Despite his title, he was not universally recognised as the final rabbinical authority, even in Britain. While he was Chief Rabbi of the group of Synagogues known as the United Hebrew Congregations of the British Empire, led by the United Synagogue, some new immigrants who had arrived since the 1880s regarded it as not orthodox enough. Rabbi Hertz tried both persuasion and such force as he could muster to influence them; he added to his credibility among these immigrants by persuading Rabbi Yehezkel Abramsky to become head of the London Beth Din.
Rabbi Hertz antagonised others by his strong support for Zionism in the 1920s and 1930s, when many prominent Jews were against it, fearing that it would lead to accusations against the Jewish community of divided loyalty. He was strongly opposed to Reform and Liberal Judaism, though he did not allow this to create personal animosities, and had no objection in principle to attending the funerals of Reform Jews.
However, despite all this, his eloquent oratory, lucid writing, erudition and sincerity earned him the respect of the majority of British Jews and many outside the Jewish community. His commentary on the Torah is still to be found in most Orthodox synagogues and Jewish homes in Great Britain.
Although Rabbi Hertz vigorously denounced the horror of the Holocaust, he was opposed to the Kindertransport if it meant Jewish refugee children would be raised in gentile homes. He admired and supported the British war effort, wishing Prime Minister Churchill a happy 70th birthday in late 1944 with the message, “But for your wisdom and courage there would have been a Vichy England lying prostrate before an all-powerful Satanism that spelled slavery to the western peoples, death to Israel, and night to the sacred heritage of man.”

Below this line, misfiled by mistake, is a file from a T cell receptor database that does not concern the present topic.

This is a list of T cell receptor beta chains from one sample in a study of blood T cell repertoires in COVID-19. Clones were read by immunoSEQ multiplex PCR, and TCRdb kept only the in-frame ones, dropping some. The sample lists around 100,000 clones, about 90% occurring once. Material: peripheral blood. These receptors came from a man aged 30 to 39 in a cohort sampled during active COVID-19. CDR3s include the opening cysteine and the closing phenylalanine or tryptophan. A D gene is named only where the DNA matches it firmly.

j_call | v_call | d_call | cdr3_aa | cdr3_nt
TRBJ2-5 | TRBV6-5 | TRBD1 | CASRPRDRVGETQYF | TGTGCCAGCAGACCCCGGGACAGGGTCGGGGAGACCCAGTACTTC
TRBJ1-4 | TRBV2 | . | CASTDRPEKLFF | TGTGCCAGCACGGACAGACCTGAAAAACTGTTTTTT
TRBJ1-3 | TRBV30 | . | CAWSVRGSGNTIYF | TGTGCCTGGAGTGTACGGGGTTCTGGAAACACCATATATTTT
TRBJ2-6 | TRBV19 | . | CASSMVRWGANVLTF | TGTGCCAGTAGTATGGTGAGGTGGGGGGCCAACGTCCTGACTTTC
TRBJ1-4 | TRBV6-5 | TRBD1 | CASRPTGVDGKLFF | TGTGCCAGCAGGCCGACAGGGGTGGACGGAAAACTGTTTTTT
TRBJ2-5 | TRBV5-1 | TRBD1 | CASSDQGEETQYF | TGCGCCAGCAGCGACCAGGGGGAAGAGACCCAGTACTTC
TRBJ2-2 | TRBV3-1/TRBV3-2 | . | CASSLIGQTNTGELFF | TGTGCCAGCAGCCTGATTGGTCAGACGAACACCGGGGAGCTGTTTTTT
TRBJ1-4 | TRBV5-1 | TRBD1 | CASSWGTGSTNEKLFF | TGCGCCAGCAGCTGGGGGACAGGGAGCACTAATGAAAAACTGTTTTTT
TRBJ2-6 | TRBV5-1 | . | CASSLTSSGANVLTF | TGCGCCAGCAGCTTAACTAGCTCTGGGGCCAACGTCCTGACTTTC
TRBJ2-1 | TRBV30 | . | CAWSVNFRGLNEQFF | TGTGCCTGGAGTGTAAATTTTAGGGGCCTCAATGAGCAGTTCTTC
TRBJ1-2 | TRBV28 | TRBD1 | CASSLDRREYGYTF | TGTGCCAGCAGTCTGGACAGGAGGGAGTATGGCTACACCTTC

He held many other offices as well at different times. He was: ex officio President of Jews’ College, and Acting Principal, 1939-45; president of the Jewish Historical Society of England, 1922-3, and of the Conference of Anglo-Jewish Preachers. He was on the Board of Governors of the Hebrew University of Jerusalem and Chairman of the Governing Body of its Institute of Jewish Studies. He was Vice-President of a wide variety of Jewish and non-Jewish bodies, including the Anglo-Jewish Association, the London Hospital, the League of Nations Union, the National Council of Public Morals and King George’s Fund for Sailors. In 1942, with the Archbishop of Canterbury, William Temple, Chief Rabbi Hertz founded the Council of Christians and Jews to combat anti-Jewish bigotry.

**Professor Richard Green Moulton (1849-1924) was a lawyer and author who wrote a number of scholarly works including on the Bible.


The poem is based on the structure of an English language Haiku which is a very short poem following, to a greater or lesser extent, the form and style of the Japanese haiku. Traditional haiku consist of 17 syllables in three phrases of 5, 7 and 5 respectively. Japanese Haiku are often written on one line, while English Haiku are frequently written in three lines.
Haiku has become a term sometimes loosely applied to any short, impressionistic poem, but there are certain characteristics that are commonly associated with the genre. The first English Haiku is considered to have been written in the early 20th century while Japanese Haiku date back to the 17th century.

Shavuot: The Night of Torah

Parsha Poster (from Parshat Yitro: We saw it on the mountain) by Hillel Smith* http://bit.ly/parshaposter

Parsha Poster (from Parshat Yitro: We saw it on the mountain) by Hillel Smith* http://bit.ly/parshaposter.

Each year the gift is tendered,